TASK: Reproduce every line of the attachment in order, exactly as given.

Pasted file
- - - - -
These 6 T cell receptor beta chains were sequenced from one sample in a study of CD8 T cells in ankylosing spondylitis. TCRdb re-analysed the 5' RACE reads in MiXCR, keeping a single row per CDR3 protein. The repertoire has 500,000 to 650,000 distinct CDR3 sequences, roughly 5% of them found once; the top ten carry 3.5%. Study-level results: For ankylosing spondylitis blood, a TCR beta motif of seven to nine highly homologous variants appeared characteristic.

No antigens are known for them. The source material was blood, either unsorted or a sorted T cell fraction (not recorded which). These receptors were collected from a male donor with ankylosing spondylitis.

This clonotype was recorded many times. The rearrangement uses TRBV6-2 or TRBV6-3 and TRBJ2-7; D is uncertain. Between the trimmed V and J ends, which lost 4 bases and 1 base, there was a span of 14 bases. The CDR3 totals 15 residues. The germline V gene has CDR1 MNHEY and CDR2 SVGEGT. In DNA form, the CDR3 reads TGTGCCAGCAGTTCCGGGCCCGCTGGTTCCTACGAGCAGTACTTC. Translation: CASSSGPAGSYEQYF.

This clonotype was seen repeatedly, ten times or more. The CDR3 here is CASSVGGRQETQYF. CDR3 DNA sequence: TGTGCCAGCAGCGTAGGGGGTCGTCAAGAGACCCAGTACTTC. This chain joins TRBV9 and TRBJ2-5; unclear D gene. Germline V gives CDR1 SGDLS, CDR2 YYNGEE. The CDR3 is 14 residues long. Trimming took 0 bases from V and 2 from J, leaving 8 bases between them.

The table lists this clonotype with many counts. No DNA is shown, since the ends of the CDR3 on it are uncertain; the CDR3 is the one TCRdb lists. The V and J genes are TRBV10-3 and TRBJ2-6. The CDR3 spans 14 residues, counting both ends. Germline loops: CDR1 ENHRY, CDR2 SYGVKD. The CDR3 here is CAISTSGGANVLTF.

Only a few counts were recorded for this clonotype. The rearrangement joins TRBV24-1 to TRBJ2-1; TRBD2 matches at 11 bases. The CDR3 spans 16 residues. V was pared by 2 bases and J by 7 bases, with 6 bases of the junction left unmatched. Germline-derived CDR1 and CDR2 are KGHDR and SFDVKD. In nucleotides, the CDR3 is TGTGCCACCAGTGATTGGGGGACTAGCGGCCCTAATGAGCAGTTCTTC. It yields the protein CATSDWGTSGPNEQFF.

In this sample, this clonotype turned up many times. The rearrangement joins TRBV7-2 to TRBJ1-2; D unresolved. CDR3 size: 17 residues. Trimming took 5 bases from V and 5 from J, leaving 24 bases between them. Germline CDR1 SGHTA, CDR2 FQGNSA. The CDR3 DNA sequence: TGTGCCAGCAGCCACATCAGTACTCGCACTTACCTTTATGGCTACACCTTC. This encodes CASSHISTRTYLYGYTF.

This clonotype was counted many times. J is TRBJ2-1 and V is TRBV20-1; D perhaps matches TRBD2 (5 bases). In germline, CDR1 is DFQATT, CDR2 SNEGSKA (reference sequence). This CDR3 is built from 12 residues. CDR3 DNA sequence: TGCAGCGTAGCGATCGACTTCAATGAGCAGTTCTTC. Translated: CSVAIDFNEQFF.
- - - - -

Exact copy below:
These 6 T cell receptor beta chains were sequenced from one sample in a study of CD8 T cells in ankylosing spondylitis. TCRdb re-analysed the 5' RACE reads in MiXCR, keeping a single row per CDR3 protein. The repertoire has 500,000 to 650,000 distinct CDR3 sequences, roughly 5% of them found once; the top ten carry 3.5%. Study-level results: For ankylosing spondylitis blood, a TCR beta motif of seven to nine highly homologous variants appeared characteristic.

No antigens are known for them. The source material was blood, either unsorted or a sorted T cell fraction (not recorded which). These receptors were collected from a male donor with ankylosing spondylitis.

This clonotype was recorded many times. The rearrangement uses TRBV6-2 or TRBV6-3 and TRBJ2-7; D is uncertain. Between the trimmed V and J ends, which lost 4 bases and 1 base, there was a span of 14 bases. The CDR3 totals 15 residues. The germline V gene has CDR1 MNHEY and CDR2 SVGEGT. In DNA form, the CDR3 reads TGTGCCAGCAGTTCCGGGCCCGCTGGTTCCTACGAGCAGTACTTC. Translation: CASSSGPAGSYEQYF.

This clonotype was seen repeatedly, ten times or more. The CDR3 here is CASSVGGRQETQYF. CDR3 DNA sequence: TGTGCCAGCAGCGTAGGGGGTCGTCAAGAGACCCAGTACTTC. This chain joins TRBV9 and TRBJ2-5; unclear D gene. Germline V gives CDR1 SGDLS, CDR2 YYNGEE. The CDR3 is 14 residues long. Trimming took 0 bases from V and 2 from J, leaving 8 bases between them.

The table lists this clonotype with many counts. No DNA is shown, since the ends of the CDR3 on it are uncertain; the CDR3 is the one TCRdb lists. The V and J genes are TRBV10-3 and TRBJ2-6. The CDR3 spans 14 residues, counting both ends. Germline loops: CDR1 ENHRY, CDR2 SYGVKD. The CDR3 here is CAISTSGGANVLTF.

Only a few counts were recorded for this clonotype. The rearrangement joins TRBV24-1 to TRBJ2-1; TRBD2 matches at 11 bases. The CDR3 spans 16 residues. V was pared by 2 bases and J by 7 bases, with 6 bases of the junction left unmatched. Germline-derived CDR1 and CDR2 are KGHDR and SFDVKD. In nucleotides, the CDR3 is TGTGCCACCAGTGATTGGGGGACTAGCGGCCCTAATGAGCAGTTCTTC. It yields the protein CATSDWGTSGPNEQFF.

In this sample, this clonotype turned up many times. The rearrangement joins TRBV7-2 to TRBJ1-2; D unresolved. CDR3 size: 17 residues. Trimming took 5 bases from V and 5 from J, leaving 24 bases between them. Germline CDR1 SGHTA, CDR2 FQGNSA. The CDR3 DNA sequence: TGTGCCAGCAGCCACATCAGTACTCGCACTTACCTTTATGGCTACACCTTC. This encodes CASSHISTRTYLYGYTF.

This clonotype was counted many times. J is TRBJ2-1 and V is TRBV20-1; D perhaps matches TRBD2 (5 bases). In germline, CDR1 is DFQATT, CDR2 SNEGSKA (reference sequence). This CDR3 is built from 12 residues. CDR3 DNA sequence: TGCAGCGTAGCGATCGACTTCAATGAGCAGTTCTTC. Translated: CSVAIDFNEQFF.